For over a year, Zemfira’s name has been everywhere ... on the radio, on billboards, spray-painted on buildings. Her face is emblazoned on the chest of every teenager and twenty-something in Moscow. Her bellowing, beckoning voice floods the radio waves.
This mysterious Russian phenomena has its origins in Ufa, capital of Bashkiria. Ufa, an oil and chemical processing city located some 1,300 kilometers east of Moscow, is perhaps best known to most Russians as the location of civil war hero Vasily Chapayev’s famous battle.
Born to two Ufa doctors, Zemfira Ramazanova’s passion for music began when she was just five years old, first with piano lessons and then singing. Yet her artistic interest competed with a love for basketball—she played for nine years and even captained Russia’s junior women’s team.
In October 1998, Zemfira was plucked from remote Bashkiria and thrust toward pop stardom when Mummy Troll, one of Russia’s biggest acts, together with its record label, chose her demo from among hundreds of others. They were searching for fresh and unique musicians, and they found one in this singing hoopster from Ufa. Zemfira was brought to Moscow to record her first album. Three days before the album’s May 10, 1999 release, Sergey Chernov of the St. Petersburg Times predicted that the young artist would be Russia’s “next big thing.” It may well have been the understatement of the year.
Zemfira seems to be quenching a thirst in Russia’s young generation for their own Vysotsky or Okudzhava – a beautiful, poetic voice to give resonance to their generation’s hopes and concerns. As a modern-day rebel, Zemfira breaks all the current bubble gum boundaries in pop music. She dresses not unlike a Bashkirian horse rider—rarely donning short skirts, she prefers plain blue jeans, simple hair styles and make-up.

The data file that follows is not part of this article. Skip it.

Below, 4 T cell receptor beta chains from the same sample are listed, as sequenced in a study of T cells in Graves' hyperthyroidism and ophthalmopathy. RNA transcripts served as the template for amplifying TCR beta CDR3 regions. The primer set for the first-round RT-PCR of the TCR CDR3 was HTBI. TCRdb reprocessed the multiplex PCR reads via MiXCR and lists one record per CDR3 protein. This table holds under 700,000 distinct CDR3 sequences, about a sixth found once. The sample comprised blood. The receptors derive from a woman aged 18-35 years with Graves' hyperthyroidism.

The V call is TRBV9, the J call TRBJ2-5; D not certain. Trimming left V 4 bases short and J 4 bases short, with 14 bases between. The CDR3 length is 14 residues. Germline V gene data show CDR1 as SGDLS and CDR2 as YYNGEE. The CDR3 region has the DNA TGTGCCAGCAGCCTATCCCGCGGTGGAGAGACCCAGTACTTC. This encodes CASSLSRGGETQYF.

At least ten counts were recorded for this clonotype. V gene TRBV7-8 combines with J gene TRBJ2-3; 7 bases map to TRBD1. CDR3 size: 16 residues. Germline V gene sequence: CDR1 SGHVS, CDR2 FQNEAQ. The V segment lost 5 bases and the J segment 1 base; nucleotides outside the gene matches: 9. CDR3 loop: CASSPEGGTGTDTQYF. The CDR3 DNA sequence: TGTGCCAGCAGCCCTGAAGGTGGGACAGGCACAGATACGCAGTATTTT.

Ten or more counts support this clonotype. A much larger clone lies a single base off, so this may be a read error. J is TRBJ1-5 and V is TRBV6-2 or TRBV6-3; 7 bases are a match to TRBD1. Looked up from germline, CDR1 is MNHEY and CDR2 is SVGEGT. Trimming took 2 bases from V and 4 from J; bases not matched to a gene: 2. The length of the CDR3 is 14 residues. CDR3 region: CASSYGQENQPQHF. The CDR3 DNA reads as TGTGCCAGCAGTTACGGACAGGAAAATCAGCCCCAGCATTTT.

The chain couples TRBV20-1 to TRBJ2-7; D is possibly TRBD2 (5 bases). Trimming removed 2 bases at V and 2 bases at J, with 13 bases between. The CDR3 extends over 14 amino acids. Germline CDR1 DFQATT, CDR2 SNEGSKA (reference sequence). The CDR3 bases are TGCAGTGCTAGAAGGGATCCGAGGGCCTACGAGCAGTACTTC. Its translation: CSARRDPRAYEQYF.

More importantly, Zemfira’s lyrics do not have the usual popsa fluff. If she sings about love, it borders on drama and self-sacrifice, like in her song “Khochesh?” (“Do you want...?”). She asks her beloved: “Do you want oranges or a view of the Alps from your window? ... Or would you rather I killed the neighbors because they disturb your sleep?” She also sings about issues; instead of coating her voice with cotton candy, she broaches subjects like drug abuse and AIDS and shocks you into listening to what she has to say, be it through irony, sarcasm or just plain kourazh — the Russian equivalent of chutzpah.
So it is that you can hardly switch on the radio these days without hearing her latest hit, “Do svidaniya” (Good-bye). The music begins with a single guitar strumming simple, rhythmic chords that evoke the calmness of the ocean before dawn. Softly, Zemfira begins to croon and instantly you notice her raw, clean sound. Her deep voice coats your ears like liquid warmth. Then, when you actually listen to what she is saying, she carries her poetry with clarity. The build up of emotion to the refrain doesn’t really take you by surprise, but the force of her voice is remarkable. She doesn’t scream or yell, but makes you sit up and take notice of the force in her voice:
Good-bye, my beloved city
I almost made it to your chronicles
Expectations are the most boring
We need so little for the two of us.
These lyrics are powerful, yet hardly autobiographical. Zemfira has already gone down in the annals of Russian rock-n-roll history. And certainly not by accident. Legend has it that, before she “made it big,” Zemfira went to several record companies, telling each that they would regret not recording her music, because she was their future.
If there is even a kernel of truth to this legend, surely many music executives are wishing they could have seen the future as clearly as this persistent artist from Baskiria.
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